Shawn L. Bird

Original poetry, commentary, and fiction. All copyrights reserved.

writing-talent v tenacity February 16, 2019

Filed under: Writing — Shawn L. Bird @ 12:50 pm
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When I’m speaking to new writers, whether they be young or old, I spend time discussing the difference between talent and tenacity.

When you start, you may be discouraged because you see others with greater talent than you, but if you have tenacity, your dedication will develop talent, your resilience will keep you practising, your perseverence at pushing on doors will get you opportunities.  The most talented person who just holes up in a burrow will stagnate if they don’t work with what they’ve got.  So if you WANT it, you need to be tenacious, and eventually, your tenacity will develop your talent, and you will achieve your goals.

So much success in life relies on simply not giving up.

Caitriona Balfe, the actor who plays Claire Randall in Outlander, said some similar regarding making it as an actor, in a recent interview for The Irish Times,

a lot of it is just having the f***ing balls and grit to stick around and be persistent in the face of a lot of rejection. But I think that also comes from having a belief that if [there is] something you love to do so much, something that feels that it comes naturally, that in some way it has to be what you’re meant to do.

That’s it.  As Dory puts it, “Just keep swimming.”

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poem-earnest November 28, 2017

Filed under: Poetry — Shawn L. Bird @ 6:41 pm
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She’s earnest

in all the best ways.

Plasters on that quivering smile

faces the crowd

does her best,

but her best

is not good enough.

Earnestness is not enough.

But I tried!

is not enough.

She needs to be committed

to earnest effort

toward excellence,

maybe for years,

and maybe even then

her earnest desire will not

be enough.

Desire must lead to skill

mingle with effort

sprinkle with luck

and maybe then

earnest will be

enough.

 

bad talents (Part1) July 12, 2010

Ever since I started a blog, people have been asking if I was going to tell stories about OJ.  So far I’ve managed to avoid it, but I was asked again yesterday, so I guess it’s time.  Ladies and Gentlemen of the internet, I would like to introduce you to  Kimelle’s Optimum Jive, my very talented standard poodle.

Now before I tell you the stories, promise me that you won’t lecture me on what a bad poodle parent I am, okay?  I know that if I was a responsible dog trainer, OJ would never do any of these things.  But he came to us as a two year old, already well set in his ways, and because he’s a brilliant, charming, manipulative poodle, we have been unable to break his bad habits over the last eight years.  We have a grudging admiration for him, to be honest.  This may not be a talent we wish he possessed, but we have to be impressed at how very skilled he is.

In the canine intelligence studies, only one breed is smarter than the poodle.  It’s the border collie.  If you know border collies, you know that they are intense, dedicated to their task and motivated to succeed.  They affix their famous stare at sheep, children, or cattle and they follow whistles, hand signals or calls without deviating from their orders.  They are amazing to watch on an agility course as they obey faultlessly and repeatedly.  This is not the way poodles operate.  Poodles will learn every task they are given in moments, but then they take it upon themselves to figure out another way, and good luck trying to get them to do it your boring way!  If you do manage to convince them to do the task your way more than a couple times, watch out.  They will look for a new and more interesting way to do it before long, when it is most inconvenient for you.  They are inclined to show you that there is always another, better, more entertaining way to do something.  They are adept at figuring out their own agendas, and doing whatever they need to do to achieve their own goals.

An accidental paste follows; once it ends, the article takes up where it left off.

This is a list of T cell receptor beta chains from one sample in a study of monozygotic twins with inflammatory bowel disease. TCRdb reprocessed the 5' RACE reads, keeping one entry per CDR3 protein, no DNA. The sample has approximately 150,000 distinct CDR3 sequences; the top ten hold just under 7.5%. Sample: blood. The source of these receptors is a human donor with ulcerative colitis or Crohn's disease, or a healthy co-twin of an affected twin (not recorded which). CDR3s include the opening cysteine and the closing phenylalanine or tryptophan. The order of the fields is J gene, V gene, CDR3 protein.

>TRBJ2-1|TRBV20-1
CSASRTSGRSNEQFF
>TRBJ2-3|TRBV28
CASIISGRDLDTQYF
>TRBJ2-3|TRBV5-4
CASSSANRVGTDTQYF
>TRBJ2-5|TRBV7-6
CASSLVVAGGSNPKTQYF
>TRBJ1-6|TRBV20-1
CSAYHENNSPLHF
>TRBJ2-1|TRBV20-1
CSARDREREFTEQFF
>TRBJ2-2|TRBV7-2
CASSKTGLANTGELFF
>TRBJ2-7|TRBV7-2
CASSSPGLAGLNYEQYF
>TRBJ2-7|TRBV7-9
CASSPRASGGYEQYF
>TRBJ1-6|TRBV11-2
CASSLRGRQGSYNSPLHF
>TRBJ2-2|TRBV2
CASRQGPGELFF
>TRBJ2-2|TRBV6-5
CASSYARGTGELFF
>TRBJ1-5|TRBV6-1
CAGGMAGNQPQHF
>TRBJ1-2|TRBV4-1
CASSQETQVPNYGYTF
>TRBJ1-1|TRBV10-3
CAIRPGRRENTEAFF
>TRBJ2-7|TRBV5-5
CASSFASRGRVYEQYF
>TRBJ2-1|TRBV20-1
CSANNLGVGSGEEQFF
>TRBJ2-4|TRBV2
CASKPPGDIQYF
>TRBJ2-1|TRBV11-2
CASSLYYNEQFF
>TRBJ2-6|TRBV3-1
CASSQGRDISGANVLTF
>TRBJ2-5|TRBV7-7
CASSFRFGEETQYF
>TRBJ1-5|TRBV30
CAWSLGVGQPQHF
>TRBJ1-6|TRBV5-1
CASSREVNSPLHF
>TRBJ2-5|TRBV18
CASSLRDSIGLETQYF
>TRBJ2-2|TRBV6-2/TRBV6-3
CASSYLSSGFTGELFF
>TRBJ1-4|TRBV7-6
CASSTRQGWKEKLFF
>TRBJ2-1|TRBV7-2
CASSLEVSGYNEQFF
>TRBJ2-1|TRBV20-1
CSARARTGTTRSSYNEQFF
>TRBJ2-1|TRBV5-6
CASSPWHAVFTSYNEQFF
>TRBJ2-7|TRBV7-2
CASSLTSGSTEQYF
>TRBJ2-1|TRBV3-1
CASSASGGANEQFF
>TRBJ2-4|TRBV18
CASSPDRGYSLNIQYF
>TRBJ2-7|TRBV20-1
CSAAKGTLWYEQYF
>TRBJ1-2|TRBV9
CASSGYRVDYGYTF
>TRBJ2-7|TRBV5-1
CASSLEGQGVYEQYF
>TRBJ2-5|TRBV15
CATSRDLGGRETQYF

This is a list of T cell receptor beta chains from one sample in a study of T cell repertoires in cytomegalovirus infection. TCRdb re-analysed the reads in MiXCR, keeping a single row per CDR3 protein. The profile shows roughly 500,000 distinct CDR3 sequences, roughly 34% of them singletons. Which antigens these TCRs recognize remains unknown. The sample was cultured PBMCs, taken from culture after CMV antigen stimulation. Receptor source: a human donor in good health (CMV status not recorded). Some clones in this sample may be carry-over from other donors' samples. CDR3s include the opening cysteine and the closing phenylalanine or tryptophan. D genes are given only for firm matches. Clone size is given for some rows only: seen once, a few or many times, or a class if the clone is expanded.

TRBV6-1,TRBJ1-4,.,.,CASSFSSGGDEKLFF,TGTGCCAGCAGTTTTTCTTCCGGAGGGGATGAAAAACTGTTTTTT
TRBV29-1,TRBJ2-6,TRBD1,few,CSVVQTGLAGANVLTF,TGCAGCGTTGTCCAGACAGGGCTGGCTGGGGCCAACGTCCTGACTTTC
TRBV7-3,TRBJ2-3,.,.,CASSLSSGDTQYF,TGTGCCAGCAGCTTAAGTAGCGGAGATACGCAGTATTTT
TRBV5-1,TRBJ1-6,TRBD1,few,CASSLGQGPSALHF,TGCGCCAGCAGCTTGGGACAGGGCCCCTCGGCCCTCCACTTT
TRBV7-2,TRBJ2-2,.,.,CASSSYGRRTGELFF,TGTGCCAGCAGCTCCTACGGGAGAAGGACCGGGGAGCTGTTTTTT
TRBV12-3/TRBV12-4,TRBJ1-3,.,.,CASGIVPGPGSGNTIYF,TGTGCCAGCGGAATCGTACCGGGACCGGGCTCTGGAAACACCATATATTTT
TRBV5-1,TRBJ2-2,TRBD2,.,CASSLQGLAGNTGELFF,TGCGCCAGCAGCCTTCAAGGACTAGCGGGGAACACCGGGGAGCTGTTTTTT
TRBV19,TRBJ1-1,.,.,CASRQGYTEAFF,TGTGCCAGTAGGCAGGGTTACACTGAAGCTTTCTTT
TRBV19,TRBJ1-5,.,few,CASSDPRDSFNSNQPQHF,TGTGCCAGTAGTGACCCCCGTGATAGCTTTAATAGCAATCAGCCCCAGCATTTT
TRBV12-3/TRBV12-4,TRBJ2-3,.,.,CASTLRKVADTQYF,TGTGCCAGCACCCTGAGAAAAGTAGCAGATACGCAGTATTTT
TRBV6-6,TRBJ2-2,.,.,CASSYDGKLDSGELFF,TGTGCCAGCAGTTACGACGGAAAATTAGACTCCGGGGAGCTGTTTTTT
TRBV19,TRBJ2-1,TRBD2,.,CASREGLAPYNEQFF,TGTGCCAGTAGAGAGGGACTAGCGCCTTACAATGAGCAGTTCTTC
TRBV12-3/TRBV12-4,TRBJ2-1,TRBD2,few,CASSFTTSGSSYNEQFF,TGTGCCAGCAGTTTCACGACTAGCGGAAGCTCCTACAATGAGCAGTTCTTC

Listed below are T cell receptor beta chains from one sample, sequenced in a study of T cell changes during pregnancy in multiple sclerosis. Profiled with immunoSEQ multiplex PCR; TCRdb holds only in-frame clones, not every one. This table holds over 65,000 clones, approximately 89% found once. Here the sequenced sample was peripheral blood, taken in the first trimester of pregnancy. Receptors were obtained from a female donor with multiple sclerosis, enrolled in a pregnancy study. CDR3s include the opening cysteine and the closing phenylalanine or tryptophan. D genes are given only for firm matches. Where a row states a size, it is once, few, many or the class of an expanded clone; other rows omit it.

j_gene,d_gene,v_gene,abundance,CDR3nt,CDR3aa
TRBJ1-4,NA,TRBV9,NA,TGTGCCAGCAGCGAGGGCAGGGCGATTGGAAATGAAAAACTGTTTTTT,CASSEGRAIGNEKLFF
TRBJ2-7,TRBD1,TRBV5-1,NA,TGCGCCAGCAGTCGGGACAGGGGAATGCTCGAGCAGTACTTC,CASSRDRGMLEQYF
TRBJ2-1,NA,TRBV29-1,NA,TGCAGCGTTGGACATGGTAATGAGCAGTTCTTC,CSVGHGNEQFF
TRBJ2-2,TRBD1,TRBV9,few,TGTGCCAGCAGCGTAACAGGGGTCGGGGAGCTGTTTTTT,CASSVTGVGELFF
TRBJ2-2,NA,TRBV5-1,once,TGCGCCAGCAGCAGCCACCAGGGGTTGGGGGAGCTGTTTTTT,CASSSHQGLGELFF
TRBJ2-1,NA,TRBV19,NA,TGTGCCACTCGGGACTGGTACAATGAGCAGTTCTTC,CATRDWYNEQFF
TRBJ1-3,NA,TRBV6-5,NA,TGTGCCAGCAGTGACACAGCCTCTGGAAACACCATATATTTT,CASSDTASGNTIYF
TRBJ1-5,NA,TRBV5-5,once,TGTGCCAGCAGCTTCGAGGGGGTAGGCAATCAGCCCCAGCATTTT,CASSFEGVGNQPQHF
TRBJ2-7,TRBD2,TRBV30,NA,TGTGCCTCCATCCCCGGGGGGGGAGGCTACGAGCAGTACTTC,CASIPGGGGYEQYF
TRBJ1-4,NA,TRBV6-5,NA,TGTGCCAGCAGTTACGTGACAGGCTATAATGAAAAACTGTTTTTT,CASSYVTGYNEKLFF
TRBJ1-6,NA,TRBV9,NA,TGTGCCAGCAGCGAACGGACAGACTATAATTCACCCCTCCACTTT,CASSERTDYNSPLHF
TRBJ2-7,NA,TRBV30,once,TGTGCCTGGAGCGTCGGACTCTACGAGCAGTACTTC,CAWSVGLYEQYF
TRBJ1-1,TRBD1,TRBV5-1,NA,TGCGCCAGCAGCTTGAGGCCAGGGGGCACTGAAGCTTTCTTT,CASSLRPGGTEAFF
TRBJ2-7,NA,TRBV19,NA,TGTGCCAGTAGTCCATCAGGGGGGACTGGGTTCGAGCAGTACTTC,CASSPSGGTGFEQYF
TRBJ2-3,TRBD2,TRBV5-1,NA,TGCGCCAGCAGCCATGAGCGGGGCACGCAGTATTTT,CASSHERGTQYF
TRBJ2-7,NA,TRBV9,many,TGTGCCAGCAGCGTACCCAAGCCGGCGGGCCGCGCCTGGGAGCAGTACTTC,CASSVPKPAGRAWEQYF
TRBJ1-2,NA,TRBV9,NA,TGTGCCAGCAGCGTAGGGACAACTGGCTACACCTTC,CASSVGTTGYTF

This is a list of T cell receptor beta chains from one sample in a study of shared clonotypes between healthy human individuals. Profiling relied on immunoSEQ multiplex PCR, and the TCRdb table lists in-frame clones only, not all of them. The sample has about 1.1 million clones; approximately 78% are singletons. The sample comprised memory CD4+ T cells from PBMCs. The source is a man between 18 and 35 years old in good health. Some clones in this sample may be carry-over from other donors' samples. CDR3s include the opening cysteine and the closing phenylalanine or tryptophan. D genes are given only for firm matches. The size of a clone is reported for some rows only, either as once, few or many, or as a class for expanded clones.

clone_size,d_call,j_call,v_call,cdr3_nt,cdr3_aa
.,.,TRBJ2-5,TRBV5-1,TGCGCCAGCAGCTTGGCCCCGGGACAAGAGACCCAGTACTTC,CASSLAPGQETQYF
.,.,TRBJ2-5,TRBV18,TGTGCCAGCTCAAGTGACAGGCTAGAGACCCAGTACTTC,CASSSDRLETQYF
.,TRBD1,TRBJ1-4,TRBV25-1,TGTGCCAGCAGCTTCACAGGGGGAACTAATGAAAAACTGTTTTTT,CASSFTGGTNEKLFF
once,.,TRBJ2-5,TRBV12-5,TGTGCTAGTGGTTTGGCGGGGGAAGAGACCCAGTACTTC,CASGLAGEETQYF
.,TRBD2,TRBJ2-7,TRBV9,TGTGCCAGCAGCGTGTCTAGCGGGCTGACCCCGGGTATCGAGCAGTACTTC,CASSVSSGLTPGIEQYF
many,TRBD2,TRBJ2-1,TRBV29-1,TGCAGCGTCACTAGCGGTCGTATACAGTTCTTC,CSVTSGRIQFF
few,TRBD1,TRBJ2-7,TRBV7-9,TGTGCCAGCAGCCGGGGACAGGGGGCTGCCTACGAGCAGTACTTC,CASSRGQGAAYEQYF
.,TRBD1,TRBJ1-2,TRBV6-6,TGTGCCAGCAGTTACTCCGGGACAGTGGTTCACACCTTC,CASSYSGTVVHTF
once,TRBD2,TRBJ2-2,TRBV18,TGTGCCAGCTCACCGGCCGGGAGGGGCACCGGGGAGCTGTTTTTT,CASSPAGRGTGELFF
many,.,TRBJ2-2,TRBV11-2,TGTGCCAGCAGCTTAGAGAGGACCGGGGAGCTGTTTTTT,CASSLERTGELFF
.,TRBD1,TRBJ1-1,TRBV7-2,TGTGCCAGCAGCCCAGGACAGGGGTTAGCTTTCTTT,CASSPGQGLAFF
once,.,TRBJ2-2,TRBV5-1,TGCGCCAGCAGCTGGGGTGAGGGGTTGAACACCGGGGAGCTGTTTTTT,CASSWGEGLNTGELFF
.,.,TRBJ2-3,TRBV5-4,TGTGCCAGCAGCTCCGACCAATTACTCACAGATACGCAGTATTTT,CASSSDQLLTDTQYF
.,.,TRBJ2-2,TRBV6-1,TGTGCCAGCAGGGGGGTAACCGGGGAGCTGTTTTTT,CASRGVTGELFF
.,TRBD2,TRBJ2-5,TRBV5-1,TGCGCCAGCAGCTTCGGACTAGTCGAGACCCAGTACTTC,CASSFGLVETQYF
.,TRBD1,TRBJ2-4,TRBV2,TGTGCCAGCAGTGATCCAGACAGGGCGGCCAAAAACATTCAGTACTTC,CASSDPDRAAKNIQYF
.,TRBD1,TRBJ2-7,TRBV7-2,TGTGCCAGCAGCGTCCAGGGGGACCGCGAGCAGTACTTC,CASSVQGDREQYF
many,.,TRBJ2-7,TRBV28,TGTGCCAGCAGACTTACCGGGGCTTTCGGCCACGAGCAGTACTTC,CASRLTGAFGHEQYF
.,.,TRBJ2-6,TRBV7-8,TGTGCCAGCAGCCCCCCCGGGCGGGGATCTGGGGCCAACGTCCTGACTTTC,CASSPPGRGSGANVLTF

OJ’s goal is to fill his belly.  (He has tried to convince us that his goal is to keep our kitchen clean, but we are not fooled).  His talent is counter-surfing.  This talent requires stealth, balance, and ingenuity.  OJ excels at each element.  As a demonstration of his stealth, I offer this: around my house it is unwise to leave coffee, hot chocolate or chocolate milk on a coffee table.  While you are distracted, talking to someone beside you on the couch, for example, OJ will casually walk by, tilt ever so slightly, and take a slurp out of your cup.  He doesn’t care if the coffee is black or double double, however, he prefers cafe mocha, and he adores hot chocolate.   If you are so foolish as to walk into the kitchen and leave your  full cup completely unattended, you are likely to return to find a circle of cocoa spray on the table and an empty cup.   If your cup was less than half full, you will just find an empty cup, and a confused contemplation about whether you really did finish it or not.  OJ will be lying innocently on the couch, as if he never left it.  If you wish to avoid sharing your beverage when visiting at my house, I suggest you have tea.  OJ does not seem to care for tea.

As I typed this blog, OJ was yelled at to get off the counters 5 times.  I intercepted him once with an ice cream lid he’d just taken out of the sink, and once sneaking down the hallway with a spatula in his mouth.

Apparently he requires some attention, so I will continue with his adventures in another blog post.

 

 
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